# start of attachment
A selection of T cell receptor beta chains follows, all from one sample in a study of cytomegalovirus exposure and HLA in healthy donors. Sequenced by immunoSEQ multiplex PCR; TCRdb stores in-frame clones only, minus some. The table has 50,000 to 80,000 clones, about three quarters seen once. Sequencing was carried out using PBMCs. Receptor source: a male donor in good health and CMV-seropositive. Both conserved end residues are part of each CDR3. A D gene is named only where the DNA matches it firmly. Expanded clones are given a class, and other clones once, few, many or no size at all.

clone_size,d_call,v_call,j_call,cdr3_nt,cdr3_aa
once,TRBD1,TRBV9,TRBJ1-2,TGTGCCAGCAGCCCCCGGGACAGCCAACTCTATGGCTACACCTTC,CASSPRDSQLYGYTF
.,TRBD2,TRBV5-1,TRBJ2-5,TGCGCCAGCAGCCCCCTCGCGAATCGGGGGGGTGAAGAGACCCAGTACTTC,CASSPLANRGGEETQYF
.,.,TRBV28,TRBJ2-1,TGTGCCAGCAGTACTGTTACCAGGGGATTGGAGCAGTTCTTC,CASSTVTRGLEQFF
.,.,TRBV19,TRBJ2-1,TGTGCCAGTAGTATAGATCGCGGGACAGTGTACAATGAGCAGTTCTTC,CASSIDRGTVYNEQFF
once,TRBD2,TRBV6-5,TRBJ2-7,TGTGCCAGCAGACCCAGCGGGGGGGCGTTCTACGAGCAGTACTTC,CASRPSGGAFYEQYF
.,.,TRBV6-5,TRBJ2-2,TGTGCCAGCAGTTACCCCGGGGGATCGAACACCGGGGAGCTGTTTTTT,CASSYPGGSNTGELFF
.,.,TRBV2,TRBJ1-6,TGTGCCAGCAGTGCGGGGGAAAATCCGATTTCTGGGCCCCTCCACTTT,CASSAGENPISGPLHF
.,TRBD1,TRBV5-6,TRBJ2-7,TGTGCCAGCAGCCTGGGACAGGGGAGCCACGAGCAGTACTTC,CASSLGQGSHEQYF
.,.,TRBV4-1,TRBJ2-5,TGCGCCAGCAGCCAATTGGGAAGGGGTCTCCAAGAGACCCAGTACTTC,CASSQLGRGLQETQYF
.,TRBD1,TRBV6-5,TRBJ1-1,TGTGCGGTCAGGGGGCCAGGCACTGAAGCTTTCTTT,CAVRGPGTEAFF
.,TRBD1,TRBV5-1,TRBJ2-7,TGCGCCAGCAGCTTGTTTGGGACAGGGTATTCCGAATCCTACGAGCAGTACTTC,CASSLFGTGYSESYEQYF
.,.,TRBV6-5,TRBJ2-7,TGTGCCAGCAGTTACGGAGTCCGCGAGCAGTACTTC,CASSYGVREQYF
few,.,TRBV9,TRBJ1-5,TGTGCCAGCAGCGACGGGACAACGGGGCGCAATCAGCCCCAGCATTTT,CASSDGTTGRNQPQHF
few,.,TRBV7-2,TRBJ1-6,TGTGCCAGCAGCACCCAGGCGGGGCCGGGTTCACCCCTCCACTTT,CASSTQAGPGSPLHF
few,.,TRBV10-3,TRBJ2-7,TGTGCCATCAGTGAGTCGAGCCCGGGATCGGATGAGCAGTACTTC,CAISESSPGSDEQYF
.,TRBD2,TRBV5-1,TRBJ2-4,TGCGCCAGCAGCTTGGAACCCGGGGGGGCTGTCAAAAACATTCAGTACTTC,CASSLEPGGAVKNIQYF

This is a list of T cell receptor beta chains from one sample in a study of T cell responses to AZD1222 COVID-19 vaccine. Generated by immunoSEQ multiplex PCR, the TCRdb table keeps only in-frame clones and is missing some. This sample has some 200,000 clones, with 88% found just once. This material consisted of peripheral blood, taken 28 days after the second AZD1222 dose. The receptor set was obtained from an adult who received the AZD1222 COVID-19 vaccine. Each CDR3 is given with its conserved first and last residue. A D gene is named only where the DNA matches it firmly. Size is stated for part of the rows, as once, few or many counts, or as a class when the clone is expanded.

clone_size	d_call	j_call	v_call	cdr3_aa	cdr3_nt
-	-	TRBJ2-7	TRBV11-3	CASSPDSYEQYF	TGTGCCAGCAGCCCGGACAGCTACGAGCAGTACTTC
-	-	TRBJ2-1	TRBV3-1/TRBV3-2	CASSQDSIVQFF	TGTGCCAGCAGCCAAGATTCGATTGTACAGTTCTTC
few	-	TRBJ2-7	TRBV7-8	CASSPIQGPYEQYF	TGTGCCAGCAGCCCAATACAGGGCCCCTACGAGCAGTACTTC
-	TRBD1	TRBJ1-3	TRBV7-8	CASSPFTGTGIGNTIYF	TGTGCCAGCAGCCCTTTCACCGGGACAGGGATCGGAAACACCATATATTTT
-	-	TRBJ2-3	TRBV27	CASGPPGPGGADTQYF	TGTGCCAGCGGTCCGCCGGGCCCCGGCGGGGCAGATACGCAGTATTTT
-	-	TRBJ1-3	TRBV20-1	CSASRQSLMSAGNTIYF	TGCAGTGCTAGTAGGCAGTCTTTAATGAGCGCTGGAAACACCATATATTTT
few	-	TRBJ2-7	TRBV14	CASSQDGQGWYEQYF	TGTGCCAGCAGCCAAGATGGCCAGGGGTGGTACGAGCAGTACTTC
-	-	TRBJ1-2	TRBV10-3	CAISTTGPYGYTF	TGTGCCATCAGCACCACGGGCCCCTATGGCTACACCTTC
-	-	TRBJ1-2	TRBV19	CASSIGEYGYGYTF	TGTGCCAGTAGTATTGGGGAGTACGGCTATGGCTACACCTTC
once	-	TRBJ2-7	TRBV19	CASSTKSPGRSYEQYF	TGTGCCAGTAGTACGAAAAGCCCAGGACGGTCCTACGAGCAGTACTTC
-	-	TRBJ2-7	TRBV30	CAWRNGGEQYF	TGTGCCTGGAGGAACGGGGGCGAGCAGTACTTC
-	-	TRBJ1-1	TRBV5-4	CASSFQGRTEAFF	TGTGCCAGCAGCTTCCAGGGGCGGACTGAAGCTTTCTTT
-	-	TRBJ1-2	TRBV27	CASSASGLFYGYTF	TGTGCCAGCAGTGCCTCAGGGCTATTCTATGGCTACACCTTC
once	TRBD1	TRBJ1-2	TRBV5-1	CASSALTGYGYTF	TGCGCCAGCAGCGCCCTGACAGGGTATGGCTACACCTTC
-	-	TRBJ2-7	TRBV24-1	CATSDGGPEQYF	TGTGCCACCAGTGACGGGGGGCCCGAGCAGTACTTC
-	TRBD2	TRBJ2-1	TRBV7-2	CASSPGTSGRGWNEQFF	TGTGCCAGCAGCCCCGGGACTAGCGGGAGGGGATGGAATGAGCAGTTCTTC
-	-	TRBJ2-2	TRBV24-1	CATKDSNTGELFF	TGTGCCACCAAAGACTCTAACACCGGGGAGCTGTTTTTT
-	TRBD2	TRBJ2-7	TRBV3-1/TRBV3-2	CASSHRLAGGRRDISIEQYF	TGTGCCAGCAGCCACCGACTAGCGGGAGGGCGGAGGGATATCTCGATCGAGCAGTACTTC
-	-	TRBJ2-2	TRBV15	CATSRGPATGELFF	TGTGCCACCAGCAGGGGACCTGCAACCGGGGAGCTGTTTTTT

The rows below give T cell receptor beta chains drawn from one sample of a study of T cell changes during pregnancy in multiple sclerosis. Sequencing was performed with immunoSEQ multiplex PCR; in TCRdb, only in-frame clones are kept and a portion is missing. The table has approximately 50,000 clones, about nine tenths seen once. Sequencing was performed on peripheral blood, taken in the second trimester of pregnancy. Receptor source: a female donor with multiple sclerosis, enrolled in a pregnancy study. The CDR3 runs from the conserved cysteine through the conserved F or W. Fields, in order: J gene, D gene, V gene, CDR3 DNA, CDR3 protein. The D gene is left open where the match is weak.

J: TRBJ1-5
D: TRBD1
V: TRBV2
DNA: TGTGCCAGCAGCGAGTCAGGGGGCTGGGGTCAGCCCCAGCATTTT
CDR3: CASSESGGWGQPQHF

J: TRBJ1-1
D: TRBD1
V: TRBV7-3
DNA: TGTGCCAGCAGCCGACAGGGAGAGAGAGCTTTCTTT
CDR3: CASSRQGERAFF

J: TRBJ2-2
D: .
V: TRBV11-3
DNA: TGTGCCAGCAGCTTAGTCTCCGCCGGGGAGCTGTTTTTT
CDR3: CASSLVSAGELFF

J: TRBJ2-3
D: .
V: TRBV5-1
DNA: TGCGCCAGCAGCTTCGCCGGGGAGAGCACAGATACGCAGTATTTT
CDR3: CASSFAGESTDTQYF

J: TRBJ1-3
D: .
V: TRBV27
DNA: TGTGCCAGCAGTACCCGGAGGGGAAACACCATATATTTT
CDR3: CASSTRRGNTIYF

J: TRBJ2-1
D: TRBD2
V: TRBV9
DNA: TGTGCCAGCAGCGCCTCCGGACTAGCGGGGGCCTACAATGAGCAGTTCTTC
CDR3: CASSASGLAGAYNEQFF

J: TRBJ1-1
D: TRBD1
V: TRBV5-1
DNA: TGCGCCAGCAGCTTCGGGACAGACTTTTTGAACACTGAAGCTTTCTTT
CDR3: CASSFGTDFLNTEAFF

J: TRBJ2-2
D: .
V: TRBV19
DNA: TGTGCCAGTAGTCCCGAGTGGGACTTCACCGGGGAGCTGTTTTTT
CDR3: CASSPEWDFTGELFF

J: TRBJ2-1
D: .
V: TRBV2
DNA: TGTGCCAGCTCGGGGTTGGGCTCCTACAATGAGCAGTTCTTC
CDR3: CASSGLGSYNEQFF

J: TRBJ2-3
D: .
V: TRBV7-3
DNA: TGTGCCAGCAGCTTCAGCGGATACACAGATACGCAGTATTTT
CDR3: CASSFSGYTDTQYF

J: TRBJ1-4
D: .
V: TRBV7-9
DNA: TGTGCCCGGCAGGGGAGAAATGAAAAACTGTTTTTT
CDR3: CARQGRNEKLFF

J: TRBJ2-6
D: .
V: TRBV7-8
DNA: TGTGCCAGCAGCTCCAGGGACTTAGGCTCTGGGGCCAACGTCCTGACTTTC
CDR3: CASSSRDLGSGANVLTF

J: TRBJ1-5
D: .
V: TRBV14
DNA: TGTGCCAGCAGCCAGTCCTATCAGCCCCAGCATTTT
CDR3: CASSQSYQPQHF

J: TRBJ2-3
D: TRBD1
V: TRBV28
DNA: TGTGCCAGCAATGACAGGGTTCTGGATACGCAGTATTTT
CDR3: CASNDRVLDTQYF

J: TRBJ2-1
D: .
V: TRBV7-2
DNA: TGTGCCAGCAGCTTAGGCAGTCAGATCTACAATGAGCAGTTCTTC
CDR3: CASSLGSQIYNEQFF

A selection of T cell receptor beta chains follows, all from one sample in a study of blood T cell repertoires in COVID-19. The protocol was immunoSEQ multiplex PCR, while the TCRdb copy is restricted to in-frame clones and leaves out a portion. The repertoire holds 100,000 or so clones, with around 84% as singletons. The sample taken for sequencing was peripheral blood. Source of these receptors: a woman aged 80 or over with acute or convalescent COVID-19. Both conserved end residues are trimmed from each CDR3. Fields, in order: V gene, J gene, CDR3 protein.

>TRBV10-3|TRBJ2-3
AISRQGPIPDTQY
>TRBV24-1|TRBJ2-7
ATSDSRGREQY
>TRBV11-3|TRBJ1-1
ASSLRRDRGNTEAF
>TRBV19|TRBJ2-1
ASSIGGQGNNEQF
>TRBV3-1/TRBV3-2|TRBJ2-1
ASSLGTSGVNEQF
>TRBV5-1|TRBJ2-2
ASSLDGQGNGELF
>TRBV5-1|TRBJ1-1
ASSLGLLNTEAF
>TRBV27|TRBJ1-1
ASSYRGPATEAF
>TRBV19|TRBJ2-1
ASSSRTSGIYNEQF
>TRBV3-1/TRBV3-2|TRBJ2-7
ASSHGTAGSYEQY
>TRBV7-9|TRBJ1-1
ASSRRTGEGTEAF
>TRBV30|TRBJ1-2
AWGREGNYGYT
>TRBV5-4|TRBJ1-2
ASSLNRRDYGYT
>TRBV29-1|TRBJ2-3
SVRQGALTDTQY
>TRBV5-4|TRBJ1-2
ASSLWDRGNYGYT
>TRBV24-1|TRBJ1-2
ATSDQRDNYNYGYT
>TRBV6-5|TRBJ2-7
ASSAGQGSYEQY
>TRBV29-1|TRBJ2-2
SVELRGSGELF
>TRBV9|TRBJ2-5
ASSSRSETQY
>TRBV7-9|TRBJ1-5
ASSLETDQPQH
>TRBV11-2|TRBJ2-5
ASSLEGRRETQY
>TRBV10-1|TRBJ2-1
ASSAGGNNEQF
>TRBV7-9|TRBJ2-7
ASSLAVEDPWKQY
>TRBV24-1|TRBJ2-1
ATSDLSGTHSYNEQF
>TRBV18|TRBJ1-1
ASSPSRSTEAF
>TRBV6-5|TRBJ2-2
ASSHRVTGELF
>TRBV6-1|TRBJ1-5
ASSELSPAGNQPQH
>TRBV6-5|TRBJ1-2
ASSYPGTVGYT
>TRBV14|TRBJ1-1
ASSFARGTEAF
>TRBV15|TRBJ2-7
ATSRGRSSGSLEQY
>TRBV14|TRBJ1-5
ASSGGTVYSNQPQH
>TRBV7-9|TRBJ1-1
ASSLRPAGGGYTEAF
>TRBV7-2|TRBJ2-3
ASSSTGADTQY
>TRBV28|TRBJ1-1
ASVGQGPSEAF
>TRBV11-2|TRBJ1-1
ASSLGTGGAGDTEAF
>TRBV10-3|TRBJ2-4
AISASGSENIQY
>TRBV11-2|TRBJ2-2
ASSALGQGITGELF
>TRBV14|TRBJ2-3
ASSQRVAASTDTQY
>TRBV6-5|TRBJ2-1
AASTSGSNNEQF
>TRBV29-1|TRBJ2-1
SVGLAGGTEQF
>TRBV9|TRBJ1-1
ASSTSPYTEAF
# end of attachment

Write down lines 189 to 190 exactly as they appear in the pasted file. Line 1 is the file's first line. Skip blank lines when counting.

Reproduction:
>TRBV11-2|TRBJ2-2
ASSALGQGITGELF